Join the next Metadata Discussion Group meeting, where we’ll welcoming in the new academic year with a discussion about the many possible paths to implementing linked library data. Participants will consider homegrown and vended solutions and think about the implications of when and where to introduce linked data into library data stream.
DATE: Tuesday, September 20 TIME: 9-10 am PLACE: Wells Library Room 043 TOPIC: Paths to a Linked Data Catalog MODERATOR: Jennifer Liss
Just a quick note to our Metadata Discussion Group blog readers to let you know that we might be quiet right now but we are still discussing metadata!
Jennifer and I are both still involved in the MODS and RDF Descriptive Metadata Subgroup within the Hydra community. We’ll likely have additional decisions from that group regarding mapping MODS to RDF and some demo tools to share this fall.
If you have a metadata topic you are interested in discussing, please suggest a topic and if you’re not on our email list make sure you’re on that so you stay updated.
Thank you for your attention and please continue enjoying your summer!
[UPDATE: This meeting IS happening and is now scheduled for Tuesday, April 5 from 9-10am in Wells Library 043. Apologies for missing the meeting where this was originally scheduled but this thing is BACK ON! And don’t forget to check out Jennifer’s post discussing More about MODS (and XML) to learn more about MODS and its uses before we meet.]
It’s been a while since the Metadata Discussion Group last met but Jennifer and I think we have something that could benefit from a few more metadata-aware eyes at IU. If that’s you, or if you’re interested in topics like transforming metadata or linked library data, read on!
There is an ongoing effort in the Hydra community to figure out strategies to deal with descriptive metadata in RDF for use in Fedora 4 (the digital object repository that we hope to upgrade to here at IUB Libraries). The MODS and RDF Descriptive Metadata Subgroup, lead by Steven Anderson from the Boston Public Library, is working on how to handle MODS XML as RDF that will create a usable, if unofficial, metadata application profile to bring MODS into Fedora 4 as RDF properties.
So far this work has involved going through MODS element by element using examples from various institutions and asking the question “If [you] had to move that [MODS element] to RDF in Fedora 4 today, what would [you] chose to do with it?” (see the work for Abstract as an example). The MODS elements examined so far include name, title, typeOfResource, genre, originInfo, physicalDescription, abstract, language, and current work is happening on tableOfContents.
Join us on Tuesday, April 5 from 9-10am in Wells Library 043 to learn about this effort and Indiana University Libraries’ participation. We’ll share contributed examples and discuss how the MDG might help this effort along for IU and the Hydra community.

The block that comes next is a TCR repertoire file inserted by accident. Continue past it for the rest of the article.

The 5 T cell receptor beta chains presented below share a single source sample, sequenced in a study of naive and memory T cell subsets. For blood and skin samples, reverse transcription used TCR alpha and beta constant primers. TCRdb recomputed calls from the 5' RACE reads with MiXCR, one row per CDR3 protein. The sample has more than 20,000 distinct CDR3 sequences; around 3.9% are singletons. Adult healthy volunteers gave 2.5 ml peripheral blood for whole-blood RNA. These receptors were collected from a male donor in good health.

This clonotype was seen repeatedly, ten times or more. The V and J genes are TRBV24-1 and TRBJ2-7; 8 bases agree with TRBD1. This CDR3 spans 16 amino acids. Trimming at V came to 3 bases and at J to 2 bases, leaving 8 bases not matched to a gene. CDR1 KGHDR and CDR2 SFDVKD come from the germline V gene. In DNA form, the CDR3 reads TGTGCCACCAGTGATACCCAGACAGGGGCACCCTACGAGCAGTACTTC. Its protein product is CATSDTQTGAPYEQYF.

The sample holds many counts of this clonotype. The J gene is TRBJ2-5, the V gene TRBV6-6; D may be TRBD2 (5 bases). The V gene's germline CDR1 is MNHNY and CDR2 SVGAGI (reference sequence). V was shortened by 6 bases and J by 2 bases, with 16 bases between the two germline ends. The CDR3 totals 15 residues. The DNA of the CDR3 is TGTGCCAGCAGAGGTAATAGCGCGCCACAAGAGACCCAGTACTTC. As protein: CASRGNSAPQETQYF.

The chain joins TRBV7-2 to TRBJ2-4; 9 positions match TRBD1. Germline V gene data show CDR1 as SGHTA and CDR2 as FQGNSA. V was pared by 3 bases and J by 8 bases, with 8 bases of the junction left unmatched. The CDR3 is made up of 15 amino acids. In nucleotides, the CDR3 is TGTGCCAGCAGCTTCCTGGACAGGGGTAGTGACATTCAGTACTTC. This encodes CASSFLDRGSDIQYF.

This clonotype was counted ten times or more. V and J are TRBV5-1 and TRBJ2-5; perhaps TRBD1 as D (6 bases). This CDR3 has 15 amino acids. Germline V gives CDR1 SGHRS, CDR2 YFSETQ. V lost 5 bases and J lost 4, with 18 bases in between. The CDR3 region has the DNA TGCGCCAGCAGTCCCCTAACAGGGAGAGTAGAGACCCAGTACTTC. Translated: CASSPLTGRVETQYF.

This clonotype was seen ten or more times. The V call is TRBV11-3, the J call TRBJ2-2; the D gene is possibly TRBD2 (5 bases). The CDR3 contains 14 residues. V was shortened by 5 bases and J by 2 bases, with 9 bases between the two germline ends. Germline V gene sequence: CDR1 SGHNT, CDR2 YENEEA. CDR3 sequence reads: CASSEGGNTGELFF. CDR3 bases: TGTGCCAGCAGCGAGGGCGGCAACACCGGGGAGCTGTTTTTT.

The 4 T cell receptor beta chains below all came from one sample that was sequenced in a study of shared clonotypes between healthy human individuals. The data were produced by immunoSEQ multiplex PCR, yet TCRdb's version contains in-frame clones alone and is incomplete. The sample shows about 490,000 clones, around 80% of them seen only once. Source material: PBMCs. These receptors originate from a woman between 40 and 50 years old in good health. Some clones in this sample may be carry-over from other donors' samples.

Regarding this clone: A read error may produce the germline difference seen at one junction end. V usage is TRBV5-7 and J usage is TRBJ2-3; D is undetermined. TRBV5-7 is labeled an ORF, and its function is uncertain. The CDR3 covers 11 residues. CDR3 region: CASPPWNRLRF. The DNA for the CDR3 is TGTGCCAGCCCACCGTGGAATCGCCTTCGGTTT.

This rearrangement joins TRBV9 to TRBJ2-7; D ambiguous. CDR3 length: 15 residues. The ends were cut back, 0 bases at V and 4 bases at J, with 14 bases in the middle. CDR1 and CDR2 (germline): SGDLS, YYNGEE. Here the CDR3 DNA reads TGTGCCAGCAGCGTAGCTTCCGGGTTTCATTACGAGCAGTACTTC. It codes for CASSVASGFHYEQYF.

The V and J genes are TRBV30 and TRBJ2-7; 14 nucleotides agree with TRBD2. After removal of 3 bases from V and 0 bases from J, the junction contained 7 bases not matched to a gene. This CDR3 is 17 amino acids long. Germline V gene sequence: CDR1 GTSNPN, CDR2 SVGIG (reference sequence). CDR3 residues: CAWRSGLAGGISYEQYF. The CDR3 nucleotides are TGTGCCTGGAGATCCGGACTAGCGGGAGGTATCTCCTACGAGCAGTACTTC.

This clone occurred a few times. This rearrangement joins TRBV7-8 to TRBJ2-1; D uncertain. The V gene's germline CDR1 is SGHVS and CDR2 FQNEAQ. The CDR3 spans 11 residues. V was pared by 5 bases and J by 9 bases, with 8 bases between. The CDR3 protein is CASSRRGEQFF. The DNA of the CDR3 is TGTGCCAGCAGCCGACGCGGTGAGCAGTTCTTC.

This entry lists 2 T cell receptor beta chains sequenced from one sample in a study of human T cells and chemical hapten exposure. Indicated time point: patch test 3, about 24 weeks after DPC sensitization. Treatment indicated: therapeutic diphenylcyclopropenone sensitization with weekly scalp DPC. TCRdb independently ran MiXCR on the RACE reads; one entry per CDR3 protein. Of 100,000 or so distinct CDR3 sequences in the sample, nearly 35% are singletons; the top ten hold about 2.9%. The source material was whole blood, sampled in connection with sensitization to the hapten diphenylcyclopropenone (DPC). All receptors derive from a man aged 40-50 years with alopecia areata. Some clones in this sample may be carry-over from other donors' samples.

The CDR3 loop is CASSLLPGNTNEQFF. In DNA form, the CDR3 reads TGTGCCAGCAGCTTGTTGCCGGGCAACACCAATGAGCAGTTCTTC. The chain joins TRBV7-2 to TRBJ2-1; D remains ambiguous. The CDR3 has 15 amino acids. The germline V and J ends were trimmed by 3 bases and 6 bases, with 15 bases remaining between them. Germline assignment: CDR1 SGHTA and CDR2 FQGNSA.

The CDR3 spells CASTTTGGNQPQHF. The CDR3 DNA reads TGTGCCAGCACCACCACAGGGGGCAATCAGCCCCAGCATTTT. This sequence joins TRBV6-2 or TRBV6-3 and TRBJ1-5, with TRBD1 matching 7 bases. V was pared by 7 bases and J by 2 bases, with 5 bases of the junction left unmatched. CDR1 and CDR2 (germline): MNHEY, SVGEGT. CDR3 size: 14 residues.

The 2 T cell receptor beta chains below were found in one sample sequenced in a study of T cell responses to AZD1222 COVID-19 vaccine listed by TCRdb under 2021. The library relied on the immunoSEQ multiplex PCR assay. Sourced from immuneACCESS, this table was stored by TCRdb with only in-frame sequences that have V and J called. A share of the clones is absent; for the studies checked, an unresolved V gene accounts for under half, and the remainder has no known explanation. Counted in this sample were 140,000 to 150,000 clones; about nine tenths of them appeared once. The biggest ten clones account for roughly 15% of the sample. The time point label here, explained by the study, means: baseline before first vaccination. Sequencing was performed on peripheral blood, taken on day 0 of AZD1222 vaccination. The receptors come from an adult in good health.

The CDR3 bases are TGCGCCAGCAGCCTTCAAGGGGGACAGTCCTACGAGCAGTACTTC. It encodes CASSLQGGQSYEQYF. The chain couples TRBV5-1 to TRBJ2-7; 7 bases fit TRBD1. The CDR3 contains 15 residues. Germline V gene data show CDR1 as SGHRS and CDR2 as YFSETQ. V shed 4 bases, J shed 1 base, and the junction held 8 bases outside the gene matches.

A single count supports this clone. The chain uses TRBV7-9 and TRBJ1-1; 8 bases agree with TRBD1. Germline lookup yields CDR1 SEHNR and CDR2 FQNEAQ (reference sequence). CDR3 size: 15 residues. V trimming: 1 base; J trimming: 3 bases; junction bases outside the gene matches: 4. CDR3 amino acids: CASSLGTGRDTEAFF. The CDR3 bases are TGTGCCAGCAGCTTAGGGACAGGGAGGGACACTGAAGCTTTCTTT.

Since the time was blocked off on everyone’s calendars (and since we hadn’t met in a while), group members participated in a round robin. Below is a summary of the updates. Errors and misunderstandings on my part may be corrected in the comments below and I’ll do my best to update the post.
Andrea Morrison reported seeing more and more ORCiD identifiers in Library of Congress Name Authority File (NAF) records
Browse Functionality in Progress for IUCAT
Rachael Cohen reported on the progress to implement browse for IUCAT
Working from code developed by Cornell (they also use Blacklight for their discovery layer)
Development team will start with author browse, then tackle Kinsey subject headings, then Library of Congress Subject Headings (LCSH)
Spencer Anspach clarified how browse will work:
Authorized access points in bibliographical records will be hyperlinked
Browse results will display all access points (authorized and unauthorized) that appear in bibliographic records–all results will have a number next to it, denoting how many times that access point is used in the bibliographic records database; some access points will have an icon next to them, which will denote that the access point is the authorized version (NAF, etc.)
Clicking on the icon will take a user to the authority record for that authorized access point (MARC 670 fields will NOT display to users)
Clicking on any of the access points will conduct a search on that access point
Concerns: batch loaded records from vendors (we won’t mention names) do not have authority control; one vendor in particular never includes dates (MARC subfield d) in authorized access points–this will certainly have an adverse impact on browse!
Shelf ready materials often do not have authority control–those errors are picked up in post-cataloging, by the Database Management team